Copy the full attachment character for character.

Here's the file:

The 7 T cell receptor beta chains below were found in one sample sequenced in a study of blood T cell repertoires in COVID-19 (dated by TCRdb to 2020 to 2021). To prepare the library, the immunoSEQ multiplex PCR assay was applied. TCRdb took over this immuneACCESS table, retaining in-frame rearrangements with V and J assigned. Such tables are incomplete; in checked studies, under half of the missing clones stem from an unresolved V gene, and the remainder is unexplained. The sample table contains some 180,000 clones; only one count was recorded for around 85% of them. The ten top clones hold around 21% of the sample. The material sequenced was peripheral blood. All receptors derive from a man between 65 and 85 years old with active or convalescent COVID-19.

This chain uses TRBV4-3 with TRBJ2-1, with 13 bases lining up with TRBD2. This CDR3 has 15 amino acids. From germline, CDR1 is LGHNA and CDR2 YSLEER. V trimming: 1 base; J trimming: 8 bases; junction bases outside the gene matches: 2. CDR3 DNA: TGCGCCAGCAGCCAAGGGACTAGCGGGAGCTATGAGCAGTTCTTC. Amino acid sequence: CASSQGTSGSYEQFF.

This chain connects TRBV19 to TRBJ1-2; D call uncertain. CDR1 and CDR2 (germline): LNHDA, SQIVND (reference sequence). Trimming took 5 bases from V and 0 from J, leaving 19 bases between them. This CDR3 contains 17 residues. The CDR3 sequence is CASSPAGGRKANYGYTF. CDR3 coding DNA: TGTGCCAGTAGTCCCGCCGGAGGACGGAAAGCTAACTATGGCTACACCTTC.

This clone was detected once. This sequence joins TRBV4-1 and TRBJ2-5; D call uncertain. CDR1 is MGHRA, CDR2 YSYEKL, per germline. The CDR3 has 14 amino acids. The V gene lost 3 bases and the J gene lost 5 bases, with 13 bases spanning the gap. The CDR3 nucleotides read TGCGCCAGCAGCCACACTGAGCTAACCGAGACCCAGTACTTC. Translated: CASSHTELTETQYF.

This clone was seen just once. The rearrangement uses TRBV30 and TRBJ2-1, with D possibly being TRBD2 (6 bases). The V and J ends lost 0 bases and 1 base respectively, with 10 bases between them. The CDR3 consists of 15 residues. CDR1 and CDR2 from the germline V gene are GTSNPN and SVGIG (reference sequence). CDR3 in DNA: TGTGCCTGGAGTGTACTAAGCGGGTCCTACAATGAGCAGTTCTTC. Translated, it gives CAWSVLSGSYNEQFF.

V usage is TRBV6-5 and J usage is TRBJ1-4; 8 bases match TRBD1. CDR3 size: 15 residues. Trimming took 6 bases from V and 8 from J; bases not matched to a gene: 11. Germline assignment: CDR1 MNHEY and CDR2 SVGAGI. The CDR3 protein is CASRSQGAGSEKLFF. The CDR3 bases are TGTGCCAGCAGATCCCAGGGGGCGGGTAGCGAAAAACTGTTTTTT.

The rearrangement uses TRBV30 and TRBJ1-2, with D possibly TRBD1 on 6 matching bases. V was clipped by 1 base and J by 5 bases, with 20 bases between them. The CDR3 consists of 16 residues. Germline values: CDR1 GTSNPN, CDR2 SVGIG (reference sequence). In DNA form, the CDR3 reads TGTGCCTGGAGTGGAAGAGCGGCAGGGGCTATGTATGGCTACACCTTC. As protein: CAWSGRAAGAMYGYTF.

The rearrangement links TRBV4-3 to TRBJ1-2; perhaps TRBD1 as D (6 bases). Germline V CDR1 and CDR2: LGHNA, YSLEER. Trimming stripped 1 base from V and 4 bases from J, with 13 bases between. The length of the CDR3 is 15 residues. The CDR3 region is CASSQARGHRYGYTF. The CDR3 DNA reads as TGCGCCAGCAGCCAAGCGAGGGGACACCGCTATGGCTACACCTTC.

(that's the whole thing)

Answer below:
The 7 T cell receptor beta chains below were found in one sample sequenced in a study of blood T cell repertoires in COVID-19 (dated by TCRdb to 2020 to 2021). To prepare the library, the immunoSEQ multiplex PCR assay was applied. TCRdb took over this immuneACCESS table, retaining in-frame rearrangements with V and J assigned. Such tables are incomplete; in checked studies, under half of the missing clones stem from an unresolved V gene, and the remainder is unexplained. The sample table contains some 180,000 clones; only one count was recorded for around 85% of them. The ten top clones hold around 21% of the sample. The material sequenced was peripheral blood. All receptors derive from a man between 65 and 85 years old with active or convalescent COVID-19.

This chain uses TRBV4-3 with TRBJ2-1, with 13 bases lining up with TRBD2. This CDR3 has 15 amino acids. From germline, CDR1 is LGHNA and CDR2 YSLEER. V trimming: 1 base; J trimming: 8 bases; junction bases outside the gene matches: 2. CDR3 DNA: TGCGCCAGCAGCCAAGGGACTAGCGGGAGCTATGAGCAGTTCTTC. Amino acid sequence: CASSQGTSGSYEQFF.

This chain connects TRBV19 to TRBJ1-2; D call uncertain. CDR1 and CDR2 (germline): LNHDA, SQIVND (reference sequence). Trimming took 5 bases from V and 0 from J, leaving 19 bases between them. This CDR3 contains 17 residues. The CDR3 sequence is CASSPAGGRKANYGYTF. CDR3 coding DNA: TGTGCCAGTAGTCCCGCCGGAGGACGGAAAGCTAACTATGGCTACACCTTC.

This clone was detected once. This sequence joins TRBV4-1 and TRBJ2-5; D call uncertain. CDR1 is MGHRA, CDR2 YSYEKL, per germline. The CDR3 has 14 amino acids. The V gene lost 3 bases and the J gene lost 5 bases, with 13 bases spanning the gap. The CDR3 nucleotides read TGCGCCAGCAGCCACACTGAGCTAACCGAGACCCAGTACTTC. Translated: CASSHTELTETQYF.

This clone was seen just once. The rearrangement uses TRBV30 and TRBJ2-1, with D possibly being TRBD2 (6 bases). The V and J ends lost 0 bases and 1 base respectively, with 10 bases between them. The CDR3 consists of 15 residues. CDR1 and CDR2 from the germline V gene are GTSNPN and SVGIG (reference sequence). CDR3 in DNA: TGTGCCTGGAGTGTACTAAGCGGGTCCTACAATGAGCAGTTCTTC. Translated, it gives CAWSVLSGSYNEQFF.

V usage is TRBV6-5 and J usage is TRBJ1-4; 8 bases match TRBD1. CDR3 size: 15 residues. Trimming took 6 bases from V and 8 from J; bases not matched to a gene: 11. Germline assignment: CDR1 MNHEY and CDR2 SVGAGI. The CDR3 protein is CASRSQGAGSEKLFF. The CDR3 bases are TGTGCCAGCAGATCCCAGGGGGCGGGTAGCGAAAAACTGTTTTTT.

The rearrangement uses TRBV30 and TRBJ1-2, with D possibly TRBD1 on 6 matching bases. V was clipped by 1 base and J by 5 bases, with 20 bases between them. The CDR3 consists of 16 residues. Germline values: CDR1 GTSNPN, CDR2 SVGIG (reference sequence). In DNA form, the CDR3 reads TGTGCCTGGAGTGGAAGAGCGGCAGGGGCTATGTATGGCTACACCTTC. As protein: CAWSGRAAGAMYGYTF.

The rearrangement links TRBV4-3 to TRBJ1-2; perhaps TRBD1 as D (6 bases). Germline V CDR1 and CDR2: LGHNA, YSLEER. Trimming stripped 1 base from V and 4 bases from J, with 13 bases between. The length of the CDR3 is 15 residues. The CDR3 region is CASSQARGHRYGYTF. The CDR3 DNA reads as TGCGCCAGCAGCCAAGCGAGGGGACACCGCTATGGCTACACCTTC.